Also, the longer the comeback takes and the harder it is, the longer he has to regret breaking curfew that night, getting in the car, etc. The struggle in his head must be tough. His difficulty is a good lesson to young players though about how a bad choice that seems small can really mess things up for you.

  1. John Paz
    commented on: September 24, 2010 at 2:17 p.m.
    Brian, love your sympathy card douchebag. Let me guess, you NEVER broke curfew huh? Never. Breaking curfew for a game you're not even supposed to play in, WOW, let's give him some jail time on top of his painful recovery. That ought to show those kids how to fall in line and follow the rules. Even if he never regains his form, I'm still form him, because he's not a druggie, he's not a womanizer, he was a nobody before the Confed Cup. But he always smiled, was fast as lighting, and never gave up on the field. I only wish I'd found out about him sooner, so I could have watched him play more. Once I saw him, I was bewildered that this guy escaped my radar. I'd heard he was tearing it up in Sweden, but, come on, it's Sweden. That league doesn't exactly turn heads in terms of quality. If you think for second he doesn't regret that night, than you're a bigger fool than I already think you are, Brian.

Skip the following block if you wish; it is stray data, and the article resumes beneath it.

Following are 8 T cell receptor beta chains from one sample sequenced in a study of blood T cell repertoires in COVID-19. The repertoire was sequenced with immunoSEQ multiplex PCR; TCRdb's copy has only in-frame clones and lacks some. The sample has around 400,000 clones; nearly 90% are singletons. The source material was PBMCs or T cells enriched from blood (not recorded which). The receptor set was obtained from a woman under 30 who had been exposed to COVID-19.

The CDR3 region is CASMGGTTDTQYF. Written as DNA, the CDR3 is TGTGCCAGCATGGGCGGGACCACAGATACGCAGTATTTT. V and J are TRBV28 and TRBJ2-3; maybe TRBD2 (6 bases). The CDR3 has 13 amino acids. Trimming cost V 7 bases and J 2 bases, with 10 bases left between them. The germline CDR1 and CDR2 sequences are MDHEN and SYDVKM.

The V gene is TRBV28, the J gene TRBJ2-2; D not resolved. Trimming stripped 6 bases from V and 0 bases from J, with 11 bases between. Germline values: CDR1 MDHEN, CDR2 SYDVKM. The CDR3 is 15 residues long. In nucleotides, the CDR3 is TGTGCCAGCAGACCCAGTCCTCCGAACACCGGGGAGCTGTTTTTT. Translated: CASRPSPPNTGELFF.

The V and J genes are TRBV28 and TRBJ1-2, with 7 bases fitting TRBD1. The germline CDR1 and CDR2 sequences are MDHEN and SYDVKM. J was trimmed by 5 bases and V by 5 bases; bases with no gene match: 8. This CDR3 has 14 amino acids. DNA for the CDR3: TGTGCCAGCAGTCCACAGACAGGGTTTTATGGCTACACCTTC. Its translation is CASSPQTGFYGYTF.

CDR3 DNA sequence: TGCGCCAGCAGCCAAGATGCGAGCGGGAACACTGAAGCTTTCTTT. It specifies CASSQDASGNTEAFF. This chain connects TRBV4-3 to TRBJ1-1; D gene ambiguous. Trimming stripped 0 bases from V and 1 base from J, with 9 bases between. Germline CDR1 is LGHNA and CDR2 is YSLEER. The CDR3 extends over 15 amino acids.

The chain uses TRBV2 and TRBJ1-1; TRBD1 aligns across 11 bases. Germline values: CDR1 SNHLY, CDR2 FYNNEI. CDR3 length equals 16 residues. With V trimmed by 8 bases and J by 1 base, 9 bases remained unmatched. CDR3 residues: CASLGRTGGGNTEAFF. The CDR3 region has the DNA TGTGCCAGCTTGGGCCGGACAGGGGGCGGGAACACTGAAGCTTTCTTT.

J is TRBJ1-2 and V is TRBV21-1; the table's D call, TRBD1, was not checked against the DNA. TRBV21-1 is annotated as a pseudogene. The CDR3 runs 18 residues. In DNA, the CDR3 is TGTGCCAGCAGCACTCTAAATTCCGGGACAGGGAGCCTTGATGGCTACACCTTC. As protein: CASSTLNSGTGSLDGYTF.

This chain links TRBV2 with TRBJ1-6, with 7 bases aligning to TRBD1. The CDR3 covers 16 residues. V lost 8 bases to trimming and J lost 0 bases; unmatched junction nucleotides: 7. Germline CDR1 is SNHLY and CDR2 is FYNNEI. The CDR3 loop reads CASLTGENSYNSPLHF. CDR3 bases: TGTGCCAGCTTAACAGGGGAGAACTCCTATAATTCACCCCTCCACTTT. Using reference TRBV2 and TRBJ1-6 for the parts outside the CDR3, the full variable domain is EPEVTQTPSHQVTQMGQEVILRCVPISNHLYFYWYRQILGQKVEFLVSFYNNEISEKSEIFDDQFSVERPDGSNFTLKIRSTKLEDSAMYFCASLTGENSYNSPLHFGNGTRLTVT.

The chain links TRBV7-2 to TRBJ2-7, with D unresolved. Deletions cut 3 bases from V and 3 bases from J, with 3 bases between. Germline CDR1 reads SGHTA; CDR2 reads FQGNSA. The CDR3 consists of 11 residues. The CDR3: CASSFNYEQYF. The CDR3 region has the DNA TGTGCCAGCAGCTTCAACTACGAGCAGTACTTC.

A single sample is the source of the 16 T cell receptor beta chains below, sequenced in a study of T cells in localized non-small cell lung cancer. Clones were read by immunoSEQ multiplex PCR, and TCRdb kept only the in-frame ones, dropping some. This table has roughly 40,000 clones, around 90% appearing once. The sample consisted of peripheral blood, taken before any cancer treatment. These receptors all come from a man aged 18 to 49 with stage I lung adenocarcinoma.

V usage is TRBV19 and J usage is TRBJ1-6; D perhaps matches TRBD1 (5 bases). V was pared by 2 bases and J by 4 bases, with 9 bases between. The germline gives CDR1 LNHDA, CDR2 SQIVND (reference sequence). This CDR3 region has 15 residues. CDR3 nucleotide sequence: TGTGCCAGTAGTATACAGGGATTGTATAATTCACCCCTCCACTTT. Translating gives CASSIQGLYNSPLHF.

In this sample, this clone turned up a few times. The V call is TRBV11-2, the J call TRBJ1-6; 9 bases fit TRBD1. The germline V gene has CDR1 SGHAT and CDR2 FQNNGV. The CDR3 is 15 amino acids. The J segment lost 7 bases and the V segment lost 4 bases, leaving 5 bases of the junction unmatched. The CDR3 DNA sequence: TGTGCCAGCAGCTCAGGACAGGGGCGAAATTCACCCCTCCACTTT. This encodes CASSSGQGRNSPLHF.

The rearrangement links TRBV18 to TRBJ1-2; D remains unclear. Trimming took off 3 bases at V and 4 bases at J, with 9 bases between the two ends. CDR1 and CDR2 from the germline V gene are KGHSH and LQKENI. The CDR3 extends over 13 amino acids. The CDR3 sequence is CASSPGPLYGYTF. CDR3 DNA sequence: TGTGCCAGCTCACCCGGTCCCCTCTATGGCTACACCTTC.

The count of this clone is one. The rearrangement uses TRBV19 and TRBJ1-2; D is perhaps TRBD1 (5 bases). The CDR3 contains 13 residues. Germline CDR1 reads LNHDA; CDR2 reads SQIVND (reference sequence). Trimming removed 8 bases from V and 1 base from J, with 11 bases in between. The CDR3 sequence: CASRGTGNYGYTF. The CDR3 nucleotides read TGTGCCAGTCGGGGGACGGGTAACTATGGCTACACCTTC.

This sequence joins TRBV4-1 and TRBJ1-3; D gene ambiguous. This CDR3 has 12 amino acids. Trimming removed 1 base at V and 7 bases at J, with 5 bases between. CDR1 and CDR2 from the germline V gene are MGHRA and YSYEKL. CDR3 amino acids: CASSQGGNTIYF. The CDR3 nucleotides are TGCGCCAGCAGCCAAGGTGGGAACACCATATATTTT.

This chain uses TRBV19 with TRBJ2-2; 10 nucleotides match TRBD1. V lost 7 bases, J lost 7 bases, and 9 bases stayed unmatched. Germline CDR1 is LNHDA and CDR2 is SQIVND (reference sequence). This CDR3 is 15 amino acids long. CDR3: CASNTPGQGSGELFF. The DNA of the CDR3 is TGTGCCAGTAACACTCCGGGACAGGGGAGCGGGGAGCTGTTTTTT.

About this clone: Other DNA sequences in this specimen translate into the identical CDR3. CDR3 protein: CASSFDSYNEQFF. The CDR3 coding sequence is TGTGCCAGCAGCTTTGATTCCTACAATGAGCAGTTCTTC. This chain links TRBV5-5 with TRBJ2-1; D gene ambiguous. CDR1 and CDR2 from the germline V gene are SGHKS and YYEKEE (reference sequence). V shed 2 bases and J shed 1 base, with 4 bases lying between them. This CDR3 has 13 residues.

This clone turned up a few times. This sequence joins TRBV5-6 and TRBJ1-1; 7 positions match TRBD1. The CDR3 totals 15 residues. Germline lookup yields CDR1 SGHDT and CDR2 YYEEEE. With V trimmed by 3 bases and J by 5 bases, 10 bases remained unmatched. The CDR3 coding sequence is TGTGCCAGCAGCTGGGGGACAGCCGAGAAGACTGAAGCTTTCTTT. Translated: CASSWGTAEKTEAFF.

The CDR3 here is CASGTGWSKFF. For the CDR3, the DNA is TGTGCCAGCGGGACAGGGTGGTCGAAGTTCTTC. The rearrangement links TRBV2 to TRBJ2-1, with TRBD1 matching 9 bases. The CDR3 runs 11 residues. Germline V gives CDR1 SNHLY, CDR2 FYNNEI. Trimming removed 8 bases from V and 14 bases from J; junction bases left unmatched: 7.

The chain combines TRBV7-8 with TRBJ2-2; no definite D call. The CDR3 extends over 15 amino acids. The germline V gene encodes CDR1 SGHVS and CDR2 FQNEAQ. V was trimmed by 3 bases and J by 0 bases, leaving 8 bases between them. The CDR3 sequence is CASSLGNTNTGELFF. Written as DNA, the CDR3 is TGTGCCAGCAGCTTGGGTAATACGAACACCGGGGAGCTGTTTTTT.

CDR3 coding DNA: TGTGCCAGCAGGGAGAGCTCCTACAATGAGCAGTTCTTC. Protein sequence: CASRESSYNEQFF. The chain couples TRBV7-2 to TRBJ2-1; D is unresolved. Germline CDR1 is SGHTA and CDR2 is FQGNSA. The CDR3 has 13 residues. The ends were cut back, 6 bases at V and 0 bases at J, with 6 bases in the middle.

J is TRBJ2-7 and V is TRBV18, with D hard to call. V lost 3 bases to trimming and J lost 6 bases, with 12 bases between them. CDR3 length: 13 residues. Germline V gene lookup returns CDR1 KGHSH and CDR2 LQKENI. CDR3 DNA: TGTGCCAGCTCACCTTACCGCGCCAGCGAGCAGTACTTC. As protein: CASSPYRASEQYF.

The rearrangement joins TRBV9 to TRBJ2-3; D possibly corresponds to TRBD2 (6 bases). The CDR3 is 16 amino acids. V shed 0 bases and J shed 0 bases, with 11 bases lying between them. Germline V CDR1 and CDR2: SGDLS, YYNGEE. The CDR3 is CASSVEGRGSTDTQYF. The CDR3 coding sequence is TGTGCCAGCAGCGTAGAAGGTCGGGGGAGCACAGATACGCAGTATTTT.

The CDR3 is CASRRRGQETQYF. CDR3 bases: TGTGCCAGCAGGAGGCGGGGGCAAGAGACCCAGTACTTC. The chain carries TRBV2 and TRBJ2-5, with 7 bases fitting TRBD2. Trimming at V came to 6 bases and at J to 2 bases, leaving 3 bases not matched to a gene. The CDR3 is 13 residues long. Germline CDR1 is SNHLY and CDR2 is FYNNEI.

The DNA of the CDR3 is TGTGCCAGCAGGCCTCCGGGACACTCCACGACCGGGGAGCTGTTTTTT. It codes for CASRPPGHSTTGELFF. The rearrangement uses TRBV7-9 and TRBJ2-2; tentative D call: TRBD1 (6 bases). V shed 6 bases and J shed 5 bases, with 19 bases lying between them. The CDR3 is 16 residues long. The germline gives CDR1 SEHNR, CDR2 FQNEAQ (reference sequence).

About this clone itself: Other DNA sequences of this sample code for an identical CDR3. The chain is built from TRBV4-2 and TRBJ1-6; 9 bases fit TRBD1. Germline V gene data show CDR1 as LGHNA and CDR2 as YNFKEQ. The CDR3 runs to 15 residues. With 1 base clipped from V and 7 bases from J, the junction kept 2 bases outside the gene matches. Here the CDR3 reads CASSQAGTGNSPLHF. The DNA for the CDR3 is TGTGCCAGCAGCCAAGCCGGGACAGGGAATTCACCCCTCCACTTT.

1. Reuben Valles
    commented on: September 25, 2010 at 1:40 a.m.
    This is going to come from the viewpoint of a hardcore US Soccer fan. The whole deal just pisses me off! We are not the deepest country in the world. We really need strikers. We finally have one with some class and pace, and a player up front with a nose for the goal. Somebody who can score while playing at the hectic pace of the international level where forwards have mere miliseconds to put a def touch on the ball and get a shot off. Charlie was a guy who really helped our club and provided lots of space for the trailing midfielders on any play. He had world class speed. The very thing we so desperately need. Then in those couple days we lose him most likely forever, and we lose Gooch. Neither will ever be the same. Its just the biggest tragedy for US Soccer that isnt talked about in the media much. The USA has produced less than a handful of true strikers in our soccer history, and to lose one while he's out at night when he's supposed to be in his hotel room! Damn! It just pisses me off! I feel for Charlie, but im pissed too. Sorry for the rant, but i need to vent!